Portugal

2.58

124

Italy

2.81

127

Scotland

3.17

80

Greece

3.36

157

Ireland

4.33

117

Spain

5.32

86

Malta

6.54

72

Cyprus

8.71

86

 

So how does the hypothetical ‘separate’ Scotland compare in terms of tax volatility and debt?[2] In Table 1 above we compare the tax revenue volatility and debt burdens of countries in our Euro zone dataset with the Scottish Government experimental data between 2000and 2012.[3] We assume an independent Scotland would inherit a share of existing UK public debt equal to 80% of GDP, as explained in Armstrong & Ebell (2014). We then divide the countries into four groups based on high and low debt burdens on the basis of the Maastricht Treaty debt ratio of 60%, and by high and low volatility. On volatility alone, ‘separate’ Scotland is about middle of the pack. Based on our cut-offs, Slovenia is the only country with both low tax volatility and a low debt burden. A second group of countries have high debt burdens but low tax volatility, including Belgium, France, the Netherlands, Germany and Austria. A third group of countries such as Estonia, Latvia, Lithuania, Luxembourg and Slovakia all have tax revenues that are at least as volatile as Scotland, but they also have much smaller debt burdens. The final group of countries are those which, like Scotland, combine relatively volatile tax revenues with high debt-to-GDP ratios. These are mainly the countries which have struggled in the Eurozone: Greece, Ireland, Italy, Portugal, Spain and Cyprus.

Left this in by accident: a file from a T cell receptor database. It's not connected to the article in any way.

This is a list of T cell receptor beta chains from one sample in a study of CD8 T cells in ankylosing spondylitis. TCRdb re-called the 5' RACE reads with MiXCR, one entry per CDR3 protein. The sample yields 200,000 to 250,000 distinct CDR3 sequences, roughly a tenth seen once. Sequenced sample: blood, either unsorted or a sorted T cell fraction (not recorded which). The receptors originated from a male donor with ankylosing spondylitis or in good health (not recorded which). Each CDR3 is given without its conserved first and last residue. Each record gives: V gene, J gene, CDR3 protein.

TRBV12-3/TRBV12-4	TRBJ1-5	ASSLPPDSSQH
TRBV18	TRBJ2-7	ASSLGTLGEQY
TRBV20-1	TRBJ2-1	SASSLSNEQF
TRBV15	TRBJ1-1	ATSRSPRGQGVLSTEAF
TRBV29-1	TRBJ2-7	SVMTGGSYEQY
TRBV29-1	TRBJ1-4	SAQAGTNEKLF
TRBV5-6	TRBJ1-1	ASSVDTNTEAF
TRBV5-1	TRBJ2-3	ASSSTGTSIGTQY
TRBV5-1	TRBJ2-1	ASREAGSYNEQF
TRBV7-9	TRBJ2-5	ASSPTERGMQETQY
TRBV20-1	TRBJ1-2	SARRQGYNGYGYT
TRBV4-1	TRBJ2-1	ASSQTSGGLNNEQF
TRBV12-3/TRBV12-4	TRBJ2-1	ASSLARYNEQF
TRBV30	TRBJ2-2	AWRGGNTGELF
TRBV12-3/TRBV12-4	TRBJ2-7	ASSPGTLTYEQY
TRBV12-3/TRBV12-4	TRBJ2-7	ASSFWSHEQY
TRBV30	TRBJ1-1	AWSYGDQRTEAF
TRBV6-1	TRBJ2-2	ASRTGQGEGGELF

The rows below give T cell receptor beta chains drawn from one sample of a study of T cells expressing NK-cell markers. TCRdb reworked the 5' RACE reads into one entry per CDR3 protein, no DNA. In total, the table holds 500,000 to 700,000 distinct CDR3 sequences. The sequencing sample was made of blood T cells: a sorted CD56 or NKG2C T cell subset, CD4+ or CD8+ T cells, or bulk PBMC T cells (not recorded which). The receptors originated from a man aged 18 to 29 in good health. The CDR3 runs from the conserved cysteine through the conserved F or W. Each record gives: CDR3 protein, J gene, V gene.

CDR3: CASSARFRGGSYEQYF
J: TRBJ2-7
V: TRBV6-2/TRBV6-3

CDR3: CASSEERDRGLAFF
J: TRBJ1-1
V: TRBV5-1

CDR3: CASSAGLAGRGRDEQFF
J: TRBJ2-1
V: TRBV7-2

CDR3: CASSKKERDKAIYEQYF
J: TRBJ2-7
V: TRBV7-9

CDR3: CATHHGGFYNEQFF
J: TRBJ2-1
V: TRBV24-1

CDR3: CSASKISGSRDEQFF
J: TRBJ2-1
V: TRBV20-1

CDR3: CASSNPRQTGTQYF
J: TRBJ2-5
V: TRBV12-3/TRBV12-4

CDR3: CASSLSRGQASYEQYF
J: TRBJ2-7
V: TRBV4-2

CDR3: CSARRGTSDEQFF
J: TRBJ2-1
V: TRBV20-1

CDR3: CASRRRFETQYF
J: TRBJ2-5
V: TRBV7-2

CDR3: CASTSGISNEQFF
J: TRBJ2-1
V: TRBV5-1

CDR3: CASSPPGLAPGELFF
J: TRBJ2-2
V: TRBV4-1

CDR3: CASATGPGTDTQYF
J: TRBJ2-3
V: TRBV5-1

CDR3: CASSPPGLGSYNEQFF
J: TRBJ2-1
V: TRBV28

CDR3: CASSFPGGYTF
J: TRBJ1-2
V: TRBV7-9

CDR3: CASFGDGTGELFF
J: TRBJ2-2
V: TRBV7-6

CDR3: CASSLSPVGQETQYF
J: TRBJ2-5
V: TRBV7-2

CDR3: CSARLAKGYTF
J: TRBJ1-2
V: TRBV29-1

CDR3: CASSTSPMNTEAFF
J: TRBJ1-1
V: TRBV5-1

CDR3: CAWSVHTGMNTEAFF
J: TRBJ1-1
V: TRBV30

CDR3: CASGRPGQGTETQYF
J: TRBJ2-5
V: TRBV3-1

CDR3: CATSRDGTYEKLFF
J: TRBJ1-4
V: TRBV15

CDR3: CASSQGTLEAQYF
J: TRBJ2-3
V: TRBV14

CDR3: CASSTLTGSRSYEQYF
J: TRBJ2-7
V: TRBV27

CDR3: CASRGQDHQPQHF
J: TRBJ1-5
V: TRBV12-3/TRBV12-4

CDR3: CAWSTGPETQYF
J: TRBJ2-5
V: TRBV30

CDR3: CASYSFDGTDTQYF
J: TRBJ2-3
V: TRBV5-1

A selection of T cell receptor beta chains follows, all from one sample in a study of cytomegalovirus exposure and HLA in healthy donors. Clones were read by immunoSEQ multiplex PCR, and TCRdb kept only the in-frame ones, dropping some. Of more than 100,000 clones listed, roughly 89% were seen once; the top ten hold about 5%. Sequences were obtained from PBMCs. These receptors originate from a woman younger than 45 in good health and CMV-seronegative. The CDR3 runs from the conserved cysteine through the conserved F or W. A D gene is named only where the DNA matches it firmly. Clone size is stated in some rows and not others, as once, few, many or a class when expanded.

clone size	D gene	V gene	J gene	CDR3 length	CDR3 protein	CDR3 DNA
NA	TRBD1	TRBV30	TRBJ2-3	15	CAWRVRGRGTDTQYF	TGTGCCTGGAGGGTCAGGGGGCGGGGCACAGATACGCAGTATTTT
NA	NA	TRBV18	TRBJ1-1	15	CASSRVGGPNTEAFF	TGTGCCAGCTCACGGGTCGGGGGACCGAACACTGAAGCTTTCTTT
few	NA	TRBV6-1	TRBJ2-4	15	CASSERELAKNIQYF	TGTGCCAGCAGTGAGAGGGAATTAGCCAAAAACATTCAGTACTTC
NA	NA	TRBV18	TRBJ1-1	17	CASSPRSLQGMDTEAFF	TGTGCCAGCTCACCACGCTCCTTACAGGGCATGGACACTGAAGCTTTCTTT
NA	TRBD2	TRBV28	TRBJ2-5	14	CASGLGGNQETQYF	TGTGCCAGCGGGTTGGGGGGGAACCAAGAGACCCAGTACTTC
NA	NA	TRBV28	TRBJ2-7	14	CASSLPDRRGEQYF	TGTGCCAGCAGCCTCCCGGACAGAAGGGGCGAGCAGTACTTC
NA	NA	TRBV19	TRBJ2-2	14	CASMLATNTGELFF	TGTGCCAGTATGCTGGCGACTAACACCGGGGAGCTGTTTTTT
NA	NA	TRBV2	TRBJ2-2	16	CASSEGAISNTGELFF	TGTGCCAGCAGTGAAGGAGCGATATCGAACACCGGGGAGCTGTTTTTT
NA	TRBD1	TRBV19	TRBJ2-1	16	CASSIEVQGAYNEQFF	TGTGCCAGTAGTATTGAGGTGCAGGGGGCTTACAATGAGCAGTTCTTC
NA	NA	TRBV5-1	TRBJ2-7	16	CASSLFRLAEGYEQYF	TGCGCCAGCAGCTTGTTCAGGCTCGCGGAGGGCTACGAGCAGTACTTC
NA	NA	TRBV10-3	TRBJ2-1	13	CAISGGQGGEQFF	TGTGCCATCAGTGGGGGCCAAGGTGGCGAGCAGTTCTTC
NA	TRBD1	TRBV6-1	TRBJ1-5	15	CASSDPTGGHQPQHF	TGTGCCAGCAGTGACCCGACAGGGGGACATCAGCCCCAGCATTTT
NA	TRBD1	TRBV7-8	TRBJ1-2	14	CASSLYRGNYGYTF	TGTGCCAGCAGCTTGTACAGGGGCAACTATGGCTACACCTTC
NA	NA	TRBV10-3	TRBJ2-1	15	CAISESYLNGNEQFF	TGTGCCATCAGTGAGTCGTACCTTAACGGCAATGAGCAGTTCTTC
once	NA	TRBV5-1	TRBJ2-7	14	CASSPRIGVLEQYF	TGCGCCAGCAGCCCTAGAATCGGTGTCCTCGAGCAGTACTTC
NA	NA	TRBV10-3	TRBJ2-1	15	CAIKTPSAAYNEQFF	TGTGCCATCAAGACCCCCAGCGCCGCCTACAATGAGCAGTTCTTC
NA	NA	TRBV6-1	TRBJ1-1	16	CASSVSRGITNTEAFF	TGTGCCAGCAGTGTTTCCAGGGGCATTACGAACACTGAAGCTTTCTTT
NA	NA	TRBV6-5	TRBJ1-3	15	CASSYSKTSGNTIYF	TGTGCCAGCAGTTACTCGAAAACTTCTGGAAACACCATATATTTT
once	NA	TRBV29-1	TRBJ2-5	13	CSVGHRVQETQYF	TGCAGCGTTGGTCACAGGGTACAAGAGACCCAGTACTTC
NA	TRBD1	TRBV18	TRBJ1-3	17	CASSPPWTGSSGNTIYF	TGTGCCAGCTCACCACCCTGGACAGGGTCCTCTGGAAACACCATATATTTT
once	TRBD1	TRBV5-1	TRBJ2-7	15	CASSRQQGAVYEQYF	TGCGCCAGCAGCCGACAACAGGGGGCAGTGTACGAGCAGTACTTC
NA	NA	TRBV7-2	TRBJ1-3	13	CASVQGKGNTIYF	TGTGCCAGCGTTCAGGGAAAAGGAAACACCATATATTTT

In the table we have simply presented the data. It is very difficult to know the relative importance of tax volatility and debt burdens. They almost certainly interact together and a country’s credit risk is likely to be a non-linear and increasing function of both volatility and debt levels. In other words, the consequences of say a ten percentage point increase in the debt burden at high debt and high volatility levels is likely to be far greater than at low debt and low volatility levels.

All of which brings us back to the first point. The volatility of tax revenues in the GERS data are for a hypothetical ‘separate’ Scotland within the existing UK which includes risk sharing within its fiscal union. We cannot know in advance with any precision what the volatility of tax revenues would be in an independent Scotland. But independence would mean ending or at least reducing the fiscal union, which would limit the scope for risk sharing. This is likely to make the economy and tax revenues more rather than less volatile. The GERS data give a further illustration of why an independent Scotland with the sort of debt burden presented in Armstrong & Ebell (2014) would be vulnerable in a currency union.

 



[1] The GDP estimate includes a geographic share of North Sea oil and gas and is provided by the Scottish Government.

[2] We do not include fiscal deficits in the discussion only because three dimensions is too cumbersome for a blog, but clearly the ‘separate’ Scotland deficit is large.

[3] See Armstrong & Ebell (2013) for a discussion of the Eurozone data, which comes from Eurostat. The Scottish data is the historical GERS covering 2000/01 to 2011/12, in addition to the recently released figures for 2012/13. To compare volatilities across countries in a currency union we use tax revenue as a share of GDP which we log and subtract the mean and calculate the standard deviation. This expresses the variation in tax yields as percentage deviations from the mean.